Deciding to become a celebrant is a big move and one that can bring immense personal fulfilment. However just like any other job, there are highs and lows and it’s important to do your research before embarking on this career path to ensure that you’re adequately prepared for all that the job will entail.
First, let’s address the lows of being a celebrant. It may sound pessimistic to start off on a low note but unfortunately there are some real lows to the industry that many people don’t often consider.
Many people will romanticise the idea of being a marriage celebrant but it’s important to know the very real downsides. As a wedding celebrant, you’ll often be working weekends (as this is when most people choose to get married so that most family and friends are able to attend their ceremonies). If you have a busy family life and weekends are free for you, having most of your jobs booked on weekends may actually be a blessing for you… however for others it can be an inconvenience.
Of course perhaps the biggest drawback of being a wedding celebrant is the low income. If you plan to be part time or a celebrant as a hobby (for example, in retirement) then this may not be as much as an issue for you. But, if you’d like to be a celebrant on a full time basis then you’ll need to understand the risks, that it likely won’t be able to pay for your lifestyle and you’ll most likely need an additional job to supplement your income.
And as a celebrant, you’ll never have the opportunity to have an “off” day. Unlike a 9-5 job where occasionally if you’re feeling sick or in a bad mood where you can just rock up and do your job on autopilot… celebrants can never have those moments. It would be entirely unprofessional for a celebrant to give a poor performance at someone’s wedding, of course. But the reality is that celebrants – like everyone else – have low moments and days where they’re just not feeling it, but as a celebrant you’ll need to very quickly learn to be able to put your personal feelings aside and give 100% in the moment. Your clients deserve you giving your best!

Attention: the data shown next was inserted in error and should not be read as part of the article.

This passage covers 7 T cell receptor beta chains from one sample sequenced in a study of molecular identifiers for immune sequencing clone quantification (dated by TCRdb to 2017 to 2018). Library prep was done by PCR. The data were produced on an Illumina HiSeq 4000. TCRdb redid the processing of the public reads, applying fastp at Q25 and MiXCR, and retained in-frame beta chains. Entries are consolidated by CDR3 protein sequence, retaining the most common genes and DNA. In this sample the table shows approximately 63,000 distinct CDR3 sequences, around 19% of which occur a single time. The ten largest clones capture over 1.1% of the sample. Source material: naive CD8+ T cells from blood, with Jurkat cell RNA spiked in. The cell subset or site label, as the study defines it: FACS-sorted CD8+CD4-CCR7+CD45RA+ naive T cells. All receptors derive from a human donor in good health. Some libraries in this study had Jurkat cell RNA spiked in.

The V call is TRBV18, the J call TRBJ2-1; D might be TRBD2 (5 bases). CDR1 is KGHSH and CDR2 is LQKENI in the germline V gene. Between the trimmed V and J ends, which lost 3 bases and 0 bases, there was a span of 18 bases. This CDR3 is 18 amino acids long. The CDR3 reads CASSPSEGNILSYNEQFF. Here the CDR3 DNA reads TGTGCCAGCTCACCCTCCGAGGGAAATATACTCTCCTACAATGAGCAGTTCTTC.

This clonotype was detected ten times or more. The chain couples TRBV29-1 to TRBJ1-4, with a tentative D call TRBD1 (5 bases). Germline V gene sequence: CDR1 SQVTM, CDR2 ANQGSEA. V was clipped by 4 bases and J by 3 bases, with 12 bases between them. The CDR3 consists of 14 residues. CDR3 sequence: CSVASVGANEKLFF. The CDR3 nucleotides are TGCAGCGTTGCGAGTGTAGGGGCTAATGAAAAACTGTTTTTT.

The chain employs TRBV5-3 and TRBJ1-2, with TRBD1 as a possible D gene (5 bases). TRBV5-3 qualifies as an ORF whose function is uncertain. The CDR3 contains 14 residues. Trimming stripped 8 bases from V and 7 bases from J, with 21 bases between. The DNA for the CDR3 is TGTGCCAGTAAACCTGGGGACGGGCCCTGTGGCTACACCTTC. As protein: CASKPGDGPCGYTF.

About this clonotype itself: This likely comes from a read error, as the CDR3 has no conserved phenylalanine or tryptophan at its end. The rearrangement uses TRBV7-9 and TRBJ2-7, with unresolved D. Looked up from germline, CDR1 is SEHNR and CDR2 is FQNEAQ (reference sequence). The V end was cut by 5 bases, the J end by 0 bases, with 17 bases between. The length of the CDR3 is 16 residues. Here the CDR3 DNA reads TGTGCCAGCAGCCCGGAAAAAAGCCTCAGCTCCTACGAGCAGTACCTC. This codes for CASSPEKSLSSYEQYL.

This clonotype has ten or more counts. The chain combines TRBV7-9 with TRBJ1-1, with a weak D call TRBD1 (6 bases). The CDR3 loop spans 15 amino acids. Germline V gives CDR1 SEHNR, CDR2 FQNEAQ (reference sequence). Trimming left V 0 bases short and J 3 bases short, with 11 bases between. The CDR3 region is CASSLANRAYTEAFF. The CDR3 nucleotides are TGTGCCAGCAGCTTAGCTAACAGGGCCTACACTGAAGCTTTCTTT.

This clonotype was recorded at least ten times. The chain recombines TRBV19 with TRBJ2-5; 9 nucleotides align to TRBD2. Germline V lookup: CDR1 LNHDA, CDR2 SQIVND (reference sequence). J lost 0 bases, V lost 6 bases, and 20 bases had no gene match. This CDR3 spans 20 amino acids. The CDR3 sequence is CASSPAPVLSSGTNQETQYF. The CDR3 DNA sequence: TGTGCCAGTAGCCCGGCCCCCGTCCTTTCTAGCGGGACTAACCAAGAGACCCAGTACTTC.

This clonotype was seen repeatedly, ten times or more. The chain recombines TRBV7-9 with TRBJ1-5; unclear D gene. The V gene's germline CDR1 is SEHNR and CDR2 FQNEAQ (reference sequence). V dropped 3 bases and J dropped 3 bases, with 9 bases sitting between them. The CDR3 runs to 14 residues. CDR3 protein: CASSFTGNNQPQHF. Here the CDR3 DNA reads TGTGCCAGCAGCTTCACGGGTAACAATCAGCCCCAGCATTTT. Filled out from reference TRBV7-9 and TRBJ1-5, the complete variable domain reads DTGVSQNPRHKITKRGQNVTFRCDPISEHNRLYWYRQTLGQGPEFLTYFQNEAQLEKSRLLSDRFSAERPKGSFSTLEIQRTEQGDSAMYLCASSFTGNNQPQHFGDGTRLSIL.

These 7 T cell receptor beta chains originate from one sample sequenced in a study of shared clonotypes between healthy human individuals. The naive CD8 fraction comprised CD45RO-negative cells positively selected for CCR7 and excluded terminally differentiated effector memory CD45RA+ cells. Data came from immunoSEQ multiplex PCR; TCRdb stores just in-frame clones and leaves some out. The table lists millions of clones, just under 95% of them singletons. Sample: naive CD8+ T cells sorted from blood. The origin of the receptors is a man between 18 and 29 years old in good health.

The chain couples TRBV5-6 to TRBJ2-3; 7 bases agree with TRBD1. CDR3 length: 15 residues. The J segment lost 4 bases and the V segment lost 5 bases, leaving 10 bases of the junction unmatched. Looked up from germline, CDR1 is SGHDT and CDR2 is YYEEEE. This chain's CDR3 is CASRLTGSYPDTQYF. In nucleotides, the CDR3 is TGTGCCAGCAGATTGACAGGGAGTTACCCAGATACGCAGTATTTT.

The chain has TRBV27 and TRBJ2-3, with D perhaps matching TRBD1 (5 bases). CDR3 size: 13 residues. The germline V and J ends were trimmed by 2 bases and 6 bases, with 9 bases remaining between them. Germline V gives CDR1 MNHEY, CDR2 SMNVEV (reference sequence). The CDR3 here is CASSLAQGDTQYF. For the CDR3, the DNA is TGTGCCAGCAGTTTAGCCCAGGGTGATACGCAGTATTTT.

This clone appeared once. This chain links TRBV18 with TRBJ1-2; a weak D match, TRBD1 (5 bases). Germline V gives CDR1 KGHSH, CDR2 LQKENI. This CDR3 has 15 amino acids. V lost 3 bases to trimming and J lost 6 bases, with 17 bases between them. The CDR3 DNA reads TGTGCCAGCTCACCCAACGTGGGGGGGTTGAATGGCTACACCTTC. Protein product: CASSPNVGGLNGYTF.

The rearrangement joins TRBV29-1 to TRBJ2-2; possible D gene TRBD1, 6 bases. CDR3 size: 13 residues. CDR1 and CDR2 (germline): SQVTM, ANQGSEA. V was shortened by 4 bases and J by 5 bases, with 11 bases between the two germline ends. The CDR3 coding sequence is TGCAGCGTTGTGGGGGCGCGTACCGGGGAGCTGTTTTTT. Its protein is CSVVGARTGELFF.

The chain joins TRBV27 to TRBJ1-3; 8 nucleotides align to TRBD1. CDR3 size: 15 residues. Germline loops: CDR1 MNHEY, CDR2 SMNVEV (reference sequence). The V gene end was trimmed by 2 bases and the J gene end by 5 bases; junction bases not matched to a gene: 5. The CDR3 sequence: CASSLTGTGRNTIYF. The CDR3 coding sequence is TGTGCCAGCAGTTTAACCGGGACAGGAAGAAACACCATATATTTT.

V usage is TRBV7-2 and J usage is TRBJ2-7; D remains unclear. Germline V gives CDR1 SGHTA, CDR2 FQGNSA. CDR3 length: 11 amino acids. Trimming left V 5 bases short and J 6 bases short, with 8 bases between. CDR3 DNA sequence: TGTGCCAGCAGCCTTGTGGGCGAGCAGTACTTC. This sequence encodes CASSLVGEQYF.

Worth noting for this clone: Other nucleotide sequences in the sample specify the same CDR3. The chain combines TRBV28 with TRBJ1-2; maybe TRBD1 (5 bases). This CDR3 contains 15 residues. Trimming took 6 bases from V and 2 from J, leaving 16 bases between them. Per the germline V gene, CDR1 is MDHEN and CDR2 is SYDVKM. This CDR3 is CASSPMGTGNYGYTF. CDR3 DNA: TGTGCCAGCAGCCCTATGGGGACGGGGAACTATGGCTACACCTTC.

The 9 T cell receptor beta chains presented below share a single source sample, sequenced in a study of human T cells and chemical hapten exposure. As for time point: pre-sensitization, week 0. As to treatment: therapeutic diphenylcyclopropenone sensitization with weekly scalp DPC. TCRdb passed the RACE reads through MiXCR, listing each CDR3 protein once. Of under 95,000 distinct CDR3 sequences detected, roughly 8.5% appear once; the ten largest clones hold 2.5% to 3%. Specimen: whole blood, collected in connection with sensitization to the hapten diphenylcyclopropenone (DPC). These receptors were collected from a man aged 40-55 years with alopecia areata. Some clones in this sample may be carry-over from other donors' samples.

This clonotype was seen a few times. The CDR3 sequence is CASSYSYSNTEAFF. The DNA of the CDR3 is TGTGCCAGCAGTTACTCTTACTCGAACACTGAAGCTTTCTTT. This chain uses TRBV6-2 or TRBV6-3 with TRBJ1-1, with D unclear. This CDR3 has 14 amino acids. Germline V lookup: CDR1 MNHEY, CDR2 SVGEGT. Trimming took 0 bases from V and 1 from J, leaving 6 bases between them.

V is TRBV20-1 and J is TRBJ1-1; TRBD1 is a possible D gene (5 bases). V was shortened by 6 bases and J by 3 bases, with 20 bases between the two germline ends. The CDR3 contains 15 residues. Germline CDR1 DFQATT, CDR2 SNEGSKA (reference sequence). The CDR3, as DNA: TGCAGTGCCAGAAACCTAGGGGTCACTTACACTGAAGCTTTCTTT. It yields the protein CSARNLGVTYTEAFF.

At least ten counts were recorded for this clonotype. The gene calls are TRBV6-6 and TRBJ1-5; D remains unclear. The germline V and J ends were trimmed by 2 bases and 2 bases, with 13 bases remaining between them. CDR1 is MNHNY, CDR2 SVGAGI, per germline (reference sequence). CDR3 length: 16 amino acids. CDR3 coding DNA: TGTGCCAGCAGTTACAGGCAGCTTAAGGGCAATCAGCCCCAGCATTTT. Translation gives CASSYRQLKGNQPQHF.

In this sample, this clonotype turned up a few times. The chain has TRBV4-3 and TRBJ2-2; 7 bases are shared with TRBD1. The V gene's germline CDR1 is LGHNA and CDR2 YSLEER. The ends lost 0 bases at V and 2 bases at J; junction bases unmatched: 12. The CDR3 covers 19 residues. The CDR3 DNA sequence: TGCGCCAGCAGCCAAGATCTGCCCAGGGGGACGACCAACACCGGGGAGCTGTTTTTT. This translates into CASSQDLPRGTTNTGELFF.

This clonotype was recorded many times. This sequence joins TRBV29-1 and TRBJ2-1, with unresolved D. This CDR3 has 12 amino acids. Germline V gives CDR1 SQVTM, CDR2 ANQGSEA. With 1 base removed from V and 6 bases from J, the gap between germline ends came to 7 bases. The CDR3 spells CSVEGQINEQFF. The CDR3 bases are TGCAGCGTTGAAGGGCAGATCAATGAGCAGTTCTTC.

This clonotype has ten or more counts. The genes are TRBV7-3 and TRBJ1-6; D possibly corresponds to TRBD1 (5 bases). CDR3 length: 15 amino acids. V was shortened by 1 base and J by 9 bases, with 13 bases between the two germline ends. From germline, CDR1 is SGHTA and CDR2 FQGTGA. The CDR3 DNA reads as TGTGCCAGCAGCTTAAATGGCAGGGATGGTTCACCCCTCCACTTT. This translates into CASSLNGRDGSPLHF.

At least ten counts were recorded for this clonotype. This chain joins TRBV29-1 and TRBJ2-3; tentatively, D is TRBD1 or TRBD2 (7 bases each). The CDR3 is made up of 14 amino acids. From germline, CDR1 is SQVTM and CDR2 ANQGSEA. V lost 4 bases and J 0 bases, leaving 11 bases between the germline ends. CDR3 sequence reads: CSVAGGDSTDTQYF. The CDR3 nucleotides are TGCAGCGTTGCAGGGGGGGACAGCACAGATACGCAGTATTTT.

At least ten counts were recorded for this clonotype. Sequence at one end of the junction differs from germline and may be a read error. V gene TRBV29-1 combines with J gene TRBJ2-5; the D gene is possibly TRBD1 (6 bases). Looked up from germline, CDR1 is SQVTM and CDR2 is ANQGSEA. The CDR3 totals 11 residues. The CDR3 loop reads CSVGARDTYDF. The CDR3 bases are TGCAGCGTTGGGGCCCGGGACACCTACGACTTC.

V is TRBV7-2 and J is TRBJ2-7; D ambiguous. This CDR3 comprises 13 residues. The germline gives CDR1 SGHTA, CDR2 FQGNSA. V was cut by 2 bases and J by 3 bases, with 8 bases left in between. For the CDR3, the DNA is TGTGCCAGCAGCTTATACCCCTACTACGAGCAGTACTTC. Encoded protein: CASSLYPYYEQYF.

On top of this, celebrants are in a very competitive industry and although the rate they charge per ceremony may seem high to the average citizen, the hourly rate is actually quite low and per year, most celebrants earn barely enough to cover a part-time wage.
However, being a celebrant isn’t all bleak! And what the job can lack in financial stability, it makes up for in personal satisfaction. To have the privilege of dealing with people at such significant moments in their life is wonderful and you’ll be part of the happy memories of countless couples, their friends and their families. Likewise, your clients will leave a mark on your memory and you’ll get to share in so much joy.
Plus, being a celebrant also gives you a chance to exercise your creative muscles and if you’re a social butterfly, you’ll love the opportunity to meet loads of interesting people at pivotal points in their lives.
Marriage will always be an in-demand industry so your services will always have a place, and if you couple your training with other specialist skills such as wedding planning, you can increase your income and find a real niche for yourself.
At the end of the day, being a civil celebrant is just like any other job and there will always be highs and lows in any industry. However unlike other industries, being a celebrant means that you must make serious decisions about what kind of income you’ll require as it’s not as simple a case of getting better qualified and then subsequently earning more. But, if the emotional rewards of the job outweigh the downsides, then it can be an amazing career.
Like anything else, carefully weigh up your options and make the best decision for your needs.